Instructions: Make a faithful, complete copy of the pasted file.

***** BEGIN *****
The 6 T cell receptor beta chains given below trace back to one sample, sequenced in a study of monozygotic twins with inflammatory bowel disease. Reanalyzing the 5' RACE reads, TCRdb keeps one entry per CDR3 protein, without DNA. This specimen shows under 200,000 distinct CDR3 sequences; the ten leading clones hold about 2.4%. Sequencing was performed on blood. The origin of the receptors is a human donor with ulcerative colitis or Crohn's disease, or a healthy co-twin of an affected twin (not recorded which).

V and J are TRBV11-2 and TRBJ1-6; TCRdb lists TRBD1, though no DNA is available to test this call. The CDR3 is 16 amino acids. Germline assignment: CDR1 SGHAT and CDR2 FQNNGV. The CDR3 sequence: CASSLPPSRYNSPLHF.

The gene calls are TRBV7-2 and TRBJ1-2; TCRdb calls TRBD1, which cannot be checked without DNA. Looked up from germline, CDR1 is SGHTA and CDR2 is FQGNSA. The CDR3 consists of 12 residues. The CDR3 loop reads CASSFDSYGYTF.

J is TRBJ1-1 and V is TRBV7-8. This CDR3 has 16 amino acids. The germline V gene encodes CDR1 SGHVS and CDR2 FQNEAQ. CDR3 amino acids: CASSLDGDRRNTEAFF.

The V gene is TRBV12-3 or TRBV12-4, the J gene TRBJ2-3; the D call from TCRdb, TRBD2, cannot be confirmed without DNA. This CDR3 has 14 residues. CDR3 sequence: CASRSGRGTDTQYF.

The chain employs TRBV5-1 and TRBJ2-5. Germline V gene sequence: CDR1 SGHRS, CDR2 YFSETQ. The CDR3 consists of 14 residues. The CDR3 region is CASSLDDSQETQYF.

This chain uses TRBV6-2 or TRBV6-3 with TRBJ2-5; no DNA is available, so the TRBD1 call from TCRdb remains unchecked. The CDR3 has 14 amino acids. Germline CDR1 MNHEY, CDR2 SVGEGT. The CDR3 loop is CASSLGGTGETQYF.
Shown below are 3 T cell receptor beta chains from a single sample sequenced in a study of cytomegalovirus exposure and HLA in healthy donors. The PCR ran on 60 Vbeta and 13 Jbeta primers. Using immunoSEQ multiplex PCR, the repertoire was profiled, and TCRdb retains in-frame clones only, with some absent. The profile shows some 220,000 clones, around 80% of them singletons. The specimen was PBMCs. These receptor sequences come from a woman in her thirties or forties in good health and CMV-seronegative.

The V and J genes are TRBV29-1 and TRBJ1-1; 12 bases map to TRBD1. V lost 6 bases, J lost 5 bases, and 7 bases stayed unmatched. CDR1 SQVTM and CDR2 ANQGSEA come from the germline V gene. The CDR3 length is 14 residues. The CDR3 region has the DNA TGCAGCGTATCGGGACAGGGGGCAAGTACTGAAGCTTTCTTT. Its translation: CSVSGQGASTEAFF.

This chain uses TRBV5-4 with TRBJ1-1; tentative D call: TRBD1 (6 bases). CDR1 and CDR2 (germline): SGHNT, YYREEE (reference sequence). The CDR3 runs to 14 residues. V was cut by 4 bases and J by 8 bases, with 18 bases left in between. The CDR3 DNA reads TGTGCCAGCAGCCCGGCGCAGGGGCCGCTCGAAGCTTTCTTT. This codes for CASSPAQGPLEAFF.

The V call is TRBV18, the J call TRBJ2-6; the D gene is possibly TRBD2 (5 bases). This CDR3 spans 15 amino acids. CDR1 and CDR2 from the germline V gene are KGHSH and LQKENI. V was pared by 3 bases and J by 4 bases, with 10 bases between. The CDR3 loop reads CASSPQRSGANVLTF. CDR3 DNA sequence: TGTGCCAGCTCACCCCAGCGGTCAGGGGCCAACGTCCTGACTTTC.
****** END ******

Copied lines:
The 6 T cell receptor beta chains given below trace back to one sample, sequenced in a study of monozygotic twins with inflammatory bowel disease. Reanalyzing the 5' RACE reads, TCRdb keeps one entry per CDR3 protein, without DNA. This specimen shows under 200,000 distinct CDR3 sequences; the ten leading clones hold about 2.4%. Sequencing was performed on blood. The origin of the receptors is a human donor with ulcerative colitis or Crohn's disease, or a healthy co-twin of an affected twin (not recorded which).

V and J are TRBV11-2 and TRBJ1-6; TCRdb lists TRBD1, though no DNA is available to test this call. The CDR3 is 16 amino acids. Germline assignment: CDR1 SGHAT and CDR2 FQNNGV. The CDR3 sequence: CASSLPPSRYNSPLHF.

The gene calls are TRBV7-2 and TRBJ1-2; TCRdb calls TRBD1, which cannot be checked without DNA. Looked up from germline, CDR1 is SGHTA and CDR2 is FQGNSA. The CDR3 consists of 12 residues. The CDR3 loop reads CASSFDSYGYTF.

J is TRBJ1-1 and V is TRBV7-8. This CDR3 has 16 amino acids. The germline V gene encodes CDR1 SGHVS and CDR2 FQNEAQ. CDR3 amino acids: CASSLDGDRRNTEAFF.

The V gene is TRBV12-3 or TRBV12-4, the J gene TRBJ2-3; the D call from TCRdb, TRBD2, cannot be confirmed without DNA. This CDR3 has 14 residues. CDR3 sequence: CASRSGRGTDTQYF.

The chain employs TRBV5-1 and TRBJ2-5. Germline V gene sequence: CDR1 SGHRS, CDR2 YFSETQ. The CDR3 consists of 14 residues. The CDR3 region is CASSLDDSQETQYF.

This chain uses TRBV6-2 or TRBV6-3 with TRBJ2-5; no DNA is available, so the TRBD1 call from TCRdb remains unchecked. The CDR3 has 14 amino acids. Germline CDR1 MNHEY, CDR2 SVGEGT. The CDR3 loop is CASSLGGTGETQYF.
Shown below are 3 T cell receptor beta chains from a single sample sequenced in a study of cytomegalovirus exposure and HLA in healthy donors. The PCR ran on 60 Vbeta and 13 Jbeta primers. Using immunoSEQ multiplex PCR, the repertoire was profiled, and TCRdb retains in-frame clones only, with some absent. The profile shows some 220,000 clones, around 80% of them singletons. The specimen was PBMCs. These receptor sequences come from a woman in her thirties or forties in good health and CMV-seronegative.

The V and J genes are TRBV29-1 and TRBJ1-1; 12 bases map to TRBD1. V lost 6 bases, J lost 5 bases, and 7 bases stayed unmatched. CDR1 SQVTM and CDR2 ANQGSEA come from the germline V gene. The CDR3 length is 14 residues. The CDR3 region has the DNA TGCAGCGTATCGGGACAGGGGGCAAGTACTGAAGCTTTCTTT. Its translation: CSVSGQGASTEAFF.

This chain uses TRBV5-4 with TRBJ1-1; tentative D call: TRBD1 (6 bases). CDR1 and CDR2 (germline): SGHNT, YYREEE (reference sequence). The CDR3 runs to 14 residues. V was cut by 4 bases and J by 8 bases, with 18 bases left in between. The CDR3 DNA reads TGTGCCAGCAGCCCGGCGCAGGGGCCGCTCGAAGCTTTCTTT. This codes for CASSPAQGPLEAFF.

The V call is TRBV18, the J call TRBJ2-6; the D gene is possibly TRBD2 (5 bases). This CDR3 spans 15 amino acids. CDR1 and CDR2 from the germline V gene are KGHSH and LQKENI. V was pared by 3 bases and J by 4 bases, with 10 bases between. The CDR3 loop reads CASSPQRSGANVLTF. CDR3 DNA sequence: TGTGCCAGCTCACCCCAGCGGTCAGGGGCCAACGTCCTGACTTTC.